This post is the first in a three part series focusing on each of these primary factors directly responsible for determining candidate experience; success means getting all three right, but hopefully by breaking this often amorphous concept of experience into its individual elements, it will be even easier to see how you can improve your own organizational capabilities and outcomes.
We’ll start with the most obvious element of the candidate experience: people. Which both candidates and recruiters qualify as, by the way, even if sometimes some of us forget that fact once in a while (or at least act like it).
What the CandE report makes clear is that behind all the numbers and analytics involved in the results, each of these was driven primarily by people in general – talent acquisition practitioners, to be specific – and without whose conscious, continuous commitment to candidate experience makes process and technology more or less irrelevant. Once you get the people part right, the rest is pretty easy, pretty much.
As we start examining candidate experience more closely, the most obvious and pressing question becomes what, exactly, are the key components and characteristics your organization needs to set up both regular employees and recruiting teams for candidate experience success?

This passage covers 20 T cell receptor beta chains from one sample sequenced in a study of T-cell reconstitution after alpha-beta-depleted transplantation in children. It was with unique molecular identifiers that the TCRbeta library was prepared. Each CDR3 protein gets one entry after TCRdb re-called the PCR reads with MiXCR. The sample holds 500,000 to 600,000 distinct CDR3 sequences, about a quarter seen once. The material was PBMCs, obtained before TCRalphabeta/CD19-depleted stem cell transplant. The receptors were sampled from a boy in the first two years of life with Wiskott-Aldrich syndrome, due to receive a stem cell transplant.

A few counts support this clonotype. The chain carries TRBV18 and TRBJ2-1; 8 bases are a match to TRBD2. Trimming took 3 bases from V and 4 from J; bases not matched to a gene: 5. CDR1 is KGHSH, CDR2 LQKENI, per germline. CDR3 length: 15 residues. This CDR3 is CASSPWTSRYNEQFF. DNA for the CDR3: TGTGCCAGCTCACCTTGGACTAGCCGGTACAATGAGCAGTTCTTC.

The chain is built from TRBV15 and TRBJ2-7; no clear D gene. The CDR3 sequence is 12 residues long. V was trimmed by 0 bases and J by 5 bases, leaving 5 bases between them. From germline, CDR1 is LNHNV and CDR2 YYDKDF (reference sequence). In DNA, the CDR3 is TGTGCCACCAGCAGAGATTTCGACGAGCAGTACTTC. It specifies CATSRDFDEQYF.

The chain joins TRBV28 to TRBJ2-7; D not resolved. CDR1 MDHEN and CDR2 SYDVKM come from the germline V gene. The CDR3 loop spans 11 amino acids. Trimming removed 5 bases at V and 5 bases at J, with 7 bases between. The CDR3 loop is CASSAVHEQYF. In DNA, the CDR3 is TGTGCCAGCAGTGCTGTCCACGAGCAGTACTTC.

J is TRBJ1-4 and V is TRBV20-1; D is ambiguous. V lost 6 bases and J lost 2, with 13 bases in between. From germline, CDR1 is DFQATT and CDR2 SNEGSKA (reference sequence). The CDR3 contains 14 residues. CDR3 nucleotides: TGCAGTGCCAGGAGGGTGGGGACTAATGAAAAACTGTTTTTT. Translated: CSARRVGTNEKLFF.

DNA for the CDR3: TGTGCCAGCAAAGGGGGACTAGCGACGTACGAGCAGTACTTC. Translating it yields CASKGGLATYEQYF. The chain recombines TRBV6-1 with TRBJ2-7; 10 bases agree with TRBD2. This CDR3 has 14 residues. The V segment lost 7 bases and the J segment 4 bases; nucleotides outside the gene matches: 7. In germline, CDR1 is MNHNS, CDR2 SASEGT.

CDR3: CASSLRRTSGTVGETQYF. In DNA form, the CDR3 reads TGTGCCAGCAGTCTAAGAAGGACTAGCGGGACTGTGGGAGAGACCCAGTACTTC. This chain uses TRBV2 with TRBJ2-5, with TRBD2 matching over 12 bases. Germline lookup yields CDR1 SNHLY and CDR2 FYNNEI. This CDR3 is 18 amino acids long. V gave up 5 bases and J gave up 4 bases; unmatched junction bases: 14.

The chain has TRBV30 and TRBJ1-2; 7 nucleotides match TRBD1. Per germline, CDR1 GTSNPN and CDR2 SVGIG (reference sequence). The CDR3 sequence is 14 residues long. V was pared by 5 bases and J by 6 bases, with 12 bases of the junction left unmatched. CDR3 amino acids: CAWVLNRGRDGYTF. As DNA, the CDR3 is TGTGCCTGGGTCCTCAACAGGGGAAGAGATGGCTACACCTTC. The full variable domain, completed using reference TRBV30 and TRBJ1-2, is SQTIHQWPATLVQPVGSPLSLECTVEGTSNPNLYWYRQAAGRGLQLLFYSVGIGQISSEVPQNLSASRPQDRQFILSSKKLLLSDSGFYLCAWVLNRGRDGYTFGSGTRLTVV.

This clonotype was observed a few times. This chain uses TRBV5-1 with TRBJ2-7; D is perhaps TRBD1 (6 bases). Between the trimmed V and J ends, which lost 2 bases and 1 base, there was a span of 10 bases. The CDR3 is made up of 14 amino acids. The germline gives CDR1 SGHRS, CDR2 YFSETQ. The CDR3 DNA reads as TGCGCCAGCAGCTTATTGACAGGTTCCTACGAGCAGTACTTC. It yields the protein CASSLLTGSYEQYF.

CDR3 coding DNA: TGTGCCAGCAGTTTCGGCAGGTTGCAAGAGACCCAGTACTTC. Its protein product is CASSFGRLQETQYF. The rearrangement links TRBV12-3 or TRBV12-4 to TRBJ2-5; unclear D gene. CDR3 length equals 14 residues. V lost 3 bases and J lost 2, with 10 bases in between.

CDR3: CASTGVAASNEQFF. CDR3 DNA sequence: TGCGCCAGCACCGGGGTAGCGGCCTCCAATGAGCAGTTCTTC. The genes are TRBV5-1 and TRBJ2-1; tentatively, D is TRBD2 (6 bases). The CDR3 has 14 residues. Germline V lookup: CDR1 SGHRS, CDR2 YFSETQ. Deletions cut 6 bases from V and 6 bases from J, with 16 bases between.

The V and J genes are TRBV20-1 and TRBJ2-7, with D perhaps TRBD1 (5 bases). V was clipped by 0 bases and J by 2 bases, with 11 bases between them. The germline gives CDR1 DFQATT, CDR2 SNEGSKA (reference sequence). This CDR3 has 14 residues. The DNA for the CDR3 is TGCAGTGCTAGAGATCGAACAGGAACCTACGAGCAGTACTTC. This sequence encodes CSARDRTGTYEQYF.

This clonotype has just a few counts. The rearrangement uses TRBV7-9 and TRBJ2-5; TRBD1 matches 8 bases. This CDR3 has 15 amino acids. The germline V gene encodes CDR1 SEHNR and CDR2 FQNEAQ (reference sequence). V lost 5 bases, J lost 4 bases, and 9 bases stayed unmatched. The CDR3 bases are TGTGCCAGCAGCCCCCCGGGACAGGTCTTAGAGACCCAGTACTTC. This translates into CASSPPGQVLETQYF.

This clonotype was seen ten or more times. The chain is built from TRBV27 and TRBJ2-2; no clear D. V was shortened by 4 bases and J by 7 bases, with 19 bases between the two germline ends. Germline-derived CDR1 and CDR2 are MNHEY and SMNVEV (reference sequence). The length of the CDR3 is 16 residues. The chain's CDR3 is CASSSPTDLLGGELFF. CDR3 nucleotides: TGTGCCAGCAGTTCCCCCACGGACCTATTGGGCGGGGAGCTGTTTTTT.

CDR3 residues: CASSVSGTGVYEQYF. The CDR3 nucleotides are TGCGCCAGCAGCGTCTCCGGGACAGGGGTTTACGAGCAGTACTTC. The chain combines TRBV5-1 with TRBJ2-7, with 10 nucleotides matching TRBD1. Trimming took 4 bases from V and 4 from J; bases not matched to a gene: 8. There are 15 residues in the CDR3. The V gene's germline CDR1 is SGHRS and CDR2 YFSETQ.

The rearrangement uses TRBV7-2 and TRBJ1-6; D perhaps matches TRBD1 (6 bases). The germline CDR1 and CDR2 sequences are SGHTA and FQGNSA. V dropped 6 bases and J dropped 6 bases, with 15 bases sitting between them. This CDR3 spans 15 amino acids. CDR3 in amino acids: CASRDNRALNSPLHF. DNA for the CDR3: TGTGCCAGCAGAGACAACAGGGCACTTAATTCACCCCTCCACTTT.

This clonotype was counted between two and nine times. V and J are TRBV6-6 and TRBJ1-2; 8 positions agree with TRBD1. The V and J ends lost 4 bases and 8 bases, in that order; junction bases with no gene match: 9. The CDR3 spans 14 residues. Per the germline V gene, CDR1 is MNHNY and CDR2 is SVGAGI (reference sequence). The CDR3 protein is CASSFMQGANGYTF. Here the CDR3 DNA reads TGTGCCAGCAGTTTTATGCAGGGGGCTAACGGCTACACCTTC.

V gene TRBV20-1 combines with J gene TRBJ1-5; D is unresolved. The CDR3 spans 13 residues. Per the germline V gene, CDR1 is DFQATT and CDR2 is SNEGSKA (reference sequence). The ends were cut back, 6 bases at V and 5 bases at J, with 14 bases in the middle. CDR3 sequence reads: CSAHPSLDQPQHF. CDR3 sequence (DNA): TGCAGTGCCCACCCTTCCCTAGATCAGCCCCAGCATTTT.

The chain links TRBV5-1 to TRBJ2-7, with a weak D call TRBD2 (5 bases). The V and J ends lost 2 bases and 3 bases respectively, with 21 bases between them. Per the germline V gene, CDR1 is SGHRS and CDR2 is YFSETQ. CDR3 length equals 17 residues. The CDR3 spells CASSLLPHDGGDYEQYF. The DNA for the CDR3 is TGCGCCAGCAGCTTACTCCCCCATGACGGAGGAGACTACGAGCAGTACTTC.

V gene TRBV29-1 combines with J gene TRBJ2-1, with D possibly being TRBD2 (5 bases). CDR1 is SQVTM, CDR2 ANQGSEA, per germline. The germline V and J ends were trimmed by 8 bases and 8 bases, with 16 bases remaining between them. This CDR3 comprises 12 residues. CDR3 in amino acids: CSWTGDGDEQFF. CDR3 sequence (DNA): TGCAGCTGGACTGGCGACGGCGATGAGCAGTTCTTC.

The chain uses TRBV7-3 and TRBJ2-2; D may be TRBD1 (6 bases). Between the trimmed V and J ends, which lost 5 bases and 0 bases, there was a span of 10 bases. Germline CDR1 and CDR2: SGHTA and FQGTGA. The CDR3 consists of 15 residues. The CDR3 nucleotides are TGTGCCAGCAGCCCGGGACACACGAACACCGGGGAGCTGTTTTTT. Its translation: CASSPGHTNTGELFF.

From my personal experience and first-hand observation, I’ve realized that it all comes down to a few basic drivers: company values, mission and vision; empathy and emotional intelligence; awards and recognition; and finally, being tech savvy. It’s as simple as that. Of course, like everything else in recruiting, that’s easier said than done. Trust me.
Candidate Experience: If Your Company Doesn’t Care, Why Should You?
Yeah, we know, we know. “People are your greatest asset,” right? That’s a convenient (if hackneyed cliche) that’s easy to say, but chances are your behaviors and culture do little to demonstrate the value of that asset is being reciprocated or reinvested in your current workforce.
If your company has a high voluntary turnover rate, then it’s duplicitous at best, flat out lying at worst, to sincerely assert to any candidate – external or internal – that you’re an employer of choice or even a tolerable place to work.
If people are your greatest asset, that means your senior leaders should be involved in the candidate screening, selection and workforce planning processes – if they’re not, then you’re essentially undervaluing your most valuable competitive differentiator. Furthermore, like all other consolidated business functions, those leaders should be measuring recruiting success in terms of bottom line results, overall financial impact and other baseline metrics that actually tie talent acquisition initiatives to broader business outcomes.
Companies who truly care about people generally tend to use quality of hire as a key performance indicator, and the most successful talent organizations place a higher premium on measuring quality than more traditional, more transactional talent metrics like time-to-fill or cost-per-hire. As a result of this commitment to quality, companies like Zappos , Capital One or Enterprise have put candidate experience at the center of their recruiting and talent strategies, and reinforce their commitment to their people by putting them – and by extension, candidates – at the center of all recruiting processes.